My sister put him down for his afternoon nap before they left, so I had a couple of hours until the shenanigans began. I made a gesture to my sister earlier on how the stroller could benefit from a wipe down, so that was my first target. The high chair and a few other items followed, and before I knew it, Brooks was up from his nap.
Bottle, snack, and play time consumed our afternoon. Inside play consisted of wheeling around a train, burying him in pillows and him popping out to scare me, and talking all things digger trucks. After that, we made our way to the roof top play area for some fresh air. This consisted of endless running laps and tossing a ball back and forth to support my mission of tiring him out.
We journeyed back inside for dinner and a little more play time. Lastly, it was off to the bath, to the rocking chair for reading, and then to bed.
We spent the morning together and then Mom and Dad returned. It was so great to bond with my nephew and see him play/interact with the things around him. The energy of a toddler is real, if you all haven’t heard already. I was surely tired at the day’s end, but the little rascal made it all worth it.
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Written by our Marketing & Social Media Consultant, Taylor Bell

Valentine's Day Crafts for Kids

What’s the best part of Valentine’s Day? It’s a guaranteed date night! If you and your other half are headed out for a romantic evening, you’ll probably want to provide your little one’s sitter with a festive Valentine’s craft. We love these heart shaped animals from personal creations for an easy and fun art fix.
Simply print out your child’s heart-shaped animal of choice, then leave them with your caregiver. When it’s time to create, they can help your child cut out and assemble the pieces to make a creature they’ll cherish long past February. There’s a color version for a quicker craft or a black and white version if your little one wants to color the animal themselves. Happy crafting!

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Sherry Chen, Personal Creations

Are You Really Sorry?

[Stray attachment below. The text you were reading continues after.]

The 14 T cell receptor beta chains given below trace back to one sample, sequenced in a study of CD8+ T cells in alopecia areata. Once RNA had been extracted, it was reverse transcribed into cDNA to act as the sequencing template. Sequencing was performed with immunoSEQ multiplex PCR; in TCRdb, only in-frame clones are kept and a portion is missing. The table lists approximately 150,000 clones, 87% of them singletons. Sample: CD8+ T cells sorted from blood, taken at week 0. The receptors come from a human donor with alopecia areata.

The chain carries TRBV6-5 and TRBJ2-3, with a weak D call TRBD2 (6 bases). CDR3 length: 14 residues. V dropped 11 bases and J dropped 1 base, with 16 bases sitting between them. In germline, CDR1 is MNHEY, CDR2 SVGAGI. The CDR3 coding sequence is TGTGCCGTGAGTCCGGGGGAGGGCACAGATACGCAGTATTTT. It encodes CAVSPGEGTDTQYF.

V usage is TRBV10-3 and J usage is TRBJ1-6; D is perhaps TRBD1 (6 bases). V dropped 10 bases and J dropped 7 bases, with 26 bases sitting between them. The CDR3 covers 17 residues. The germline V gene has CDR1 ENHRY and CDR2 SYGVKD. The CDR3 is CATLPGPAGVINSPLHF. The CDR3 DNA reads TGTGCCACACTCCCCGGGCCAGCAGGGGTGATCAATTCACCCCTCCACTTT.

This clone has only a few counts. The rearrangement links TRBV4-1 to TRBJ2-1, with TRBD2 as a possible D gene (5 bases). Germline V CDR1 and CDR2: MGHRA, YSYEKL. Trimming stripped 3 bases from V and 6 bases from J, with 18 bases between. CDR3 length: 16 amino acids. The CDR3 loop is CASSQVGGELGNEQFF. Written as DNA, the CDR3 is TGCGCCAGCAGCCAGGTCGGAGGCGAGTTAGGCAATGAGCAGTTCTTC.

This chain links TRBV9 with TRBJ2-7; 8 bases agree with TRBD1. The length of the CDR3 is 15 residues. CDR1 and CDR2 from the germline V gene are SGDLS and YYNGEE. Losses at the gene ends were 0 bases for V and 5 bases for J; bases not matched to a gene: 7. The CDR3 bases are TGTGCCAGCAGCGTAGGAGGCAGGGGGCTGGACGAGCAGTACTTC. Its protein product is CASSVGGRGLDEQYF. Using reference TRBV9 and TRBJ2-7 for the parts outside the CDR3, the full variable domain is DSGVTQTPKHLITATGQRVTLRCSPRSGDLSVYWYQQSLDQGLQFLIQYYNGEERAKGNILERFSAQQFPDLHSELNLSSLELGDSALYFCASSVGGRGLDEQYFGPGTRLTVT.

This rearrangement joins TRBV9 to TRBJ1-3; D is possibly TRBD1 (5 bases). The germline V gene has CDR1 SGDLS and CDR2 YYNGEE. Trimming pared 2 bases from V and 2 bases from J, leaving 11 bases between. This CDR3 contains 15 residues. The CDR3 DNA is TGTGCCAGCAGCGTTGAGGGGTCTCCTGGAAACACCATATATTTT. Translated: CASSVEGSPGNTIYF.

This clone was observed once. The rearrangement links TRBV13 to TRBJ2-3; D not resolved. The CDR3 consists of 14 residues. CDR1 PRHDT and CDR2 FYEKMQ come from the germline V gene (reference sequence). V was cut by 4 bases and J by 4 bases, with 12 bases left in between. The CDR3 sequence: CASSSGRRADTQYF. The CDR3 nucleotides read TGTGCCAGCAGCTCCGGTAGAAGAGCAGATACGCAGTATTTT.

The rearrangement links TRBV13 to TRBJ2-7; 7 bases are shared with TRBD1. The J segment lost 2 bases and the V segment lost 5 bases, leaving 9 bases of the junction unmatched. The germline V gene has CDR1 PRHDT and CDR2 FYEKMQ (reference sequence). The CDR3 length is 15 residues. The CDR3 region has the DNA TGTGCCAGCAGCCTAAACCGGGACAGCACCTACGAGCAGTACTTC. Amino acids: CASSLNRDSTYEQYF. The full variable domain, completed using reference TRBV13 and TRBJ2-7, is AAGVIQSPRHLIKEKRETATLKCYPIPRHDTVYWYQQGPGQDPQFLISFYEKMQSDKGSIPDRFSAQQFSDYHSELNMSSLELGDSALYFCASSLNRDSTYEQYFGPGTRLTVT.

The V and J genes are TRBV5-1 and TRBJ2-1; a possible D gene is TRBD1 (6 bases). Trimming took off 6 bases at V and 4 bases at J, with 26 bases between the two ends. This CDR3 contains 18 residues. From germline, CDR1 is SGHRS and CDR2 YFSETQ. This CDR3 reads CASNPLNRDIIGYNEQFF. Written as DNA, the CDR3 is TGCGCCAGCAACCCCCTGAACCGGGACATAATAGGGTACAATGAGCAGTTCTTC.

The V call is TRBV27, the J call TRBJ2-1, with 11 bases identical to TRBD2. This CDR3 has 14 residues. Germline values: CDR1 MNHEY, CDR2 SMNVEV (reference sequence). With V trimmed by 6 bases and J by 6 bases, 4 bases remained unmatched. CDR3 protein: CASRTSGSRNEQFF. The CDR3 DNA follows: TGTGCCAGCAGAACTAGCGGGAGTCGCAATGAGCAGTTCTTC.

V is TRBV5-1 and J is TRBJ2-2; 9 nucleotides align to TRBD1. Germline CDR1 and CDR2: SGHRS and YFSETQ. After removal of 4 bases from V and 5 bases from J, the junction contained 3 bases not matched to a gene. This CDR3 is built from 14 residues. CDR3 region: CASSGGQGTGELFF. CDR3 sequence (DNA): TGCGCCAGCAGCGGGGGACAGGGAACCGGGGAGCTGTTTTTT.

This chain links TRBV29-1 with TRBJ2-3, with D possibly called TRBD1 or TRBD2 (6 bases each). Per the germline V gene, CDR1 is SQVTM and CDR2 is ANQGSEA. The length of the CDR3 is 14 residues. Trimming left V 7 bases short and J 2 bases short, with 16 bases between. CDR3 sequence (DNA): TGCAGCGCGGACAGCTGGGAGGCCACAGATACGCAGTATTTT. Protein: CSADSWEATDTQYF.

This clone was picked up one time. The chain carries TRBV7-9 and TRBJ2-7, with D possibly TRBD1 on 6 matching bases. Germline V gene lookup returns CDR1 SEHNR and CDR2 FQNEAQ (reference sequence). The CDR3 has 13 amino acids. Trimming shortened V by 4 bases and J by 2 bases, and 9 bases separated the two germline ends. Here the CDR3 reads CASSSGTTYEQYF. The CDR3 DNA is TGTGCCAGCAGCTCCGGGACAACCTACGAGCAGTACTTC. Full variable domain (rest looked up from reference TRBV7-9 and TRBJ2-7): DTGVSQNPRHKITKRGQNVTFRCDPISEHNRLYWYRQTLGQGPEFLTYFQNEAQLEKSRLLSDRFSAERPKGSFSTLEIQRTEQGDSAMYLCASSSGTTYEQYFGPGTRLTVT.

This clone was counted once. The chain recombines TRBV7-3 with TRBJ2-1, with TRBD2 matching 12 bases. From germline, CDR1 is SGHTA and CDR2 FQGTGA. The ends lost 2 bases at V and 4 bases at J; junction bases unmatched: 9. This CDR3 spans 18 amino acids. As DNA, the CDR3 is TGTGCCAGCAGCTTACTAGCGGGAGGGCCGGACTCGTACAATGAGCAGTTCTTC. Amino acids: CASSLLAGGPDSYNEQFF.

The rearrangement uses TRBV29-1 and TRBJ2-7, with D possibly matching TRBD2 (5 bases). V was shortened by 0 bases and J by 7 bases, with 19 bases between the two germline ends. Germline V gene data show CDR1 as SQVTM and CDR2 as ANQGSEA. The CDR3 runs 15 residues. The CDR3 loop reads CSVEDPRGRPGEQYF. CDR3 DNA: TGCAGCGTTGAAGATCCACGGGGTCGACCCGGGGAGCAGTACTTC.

At BFC, our sitters are trained to help children manage  inevitable conflicts and unhappiness. However, when children are playing together nicely, sometimes even a small things can become challenging. Dana Rosenbloom, Owner and Therapist at Dana’s Kids, explores how we use “I’m Sorry” in place of fostering meaningful interactions between our children.

The Problem: Children can be playing nicely together at a birthday party or event when suddenly a conflict arises. Or perhaps two children are sharing and enjoying each other’s company when one leans over and grabs a toy, pushes the other child, or bites the other’s arm.

The Age Old Solution: Parents are quick to tell their child “tell them you’re sorry!”

Why It Doesn’t Work:  Children, in an attempt to appease their parents and stay at the birthday party, will often say I’m sorry and move on. However, oftentimes the children do not actually know why they’re saying sorry or the meaning behind the phrase.

The Solution: There are a few ways Ms. Rosenbloom suggests for teaching young children better and more genuine ways of handling these situations:

    • Instead of asking children to say “I’m Sorry,” teach them to “check in” with the victim. They may ask them if they’re okay or if they need help getting up.

    • Make sure your child waits and listens to the response instead of just asking the question and walking away.

  • If the other child is hurt, you may teach your child to offer assistance. This could be in the form of bringing them ice, a tissue, or a band aid. This will build problem solving skills and empathy.

  • For older children, help them to identify the other child’s emotions. This can be done by helping them think of a time they felt the same. This will also give them an opportunity to think of realistic ways they can help the victim.

For more information about teaching your children about “I’m Sorry” and other alternatives, check out Ms. Rosenbloom’s article.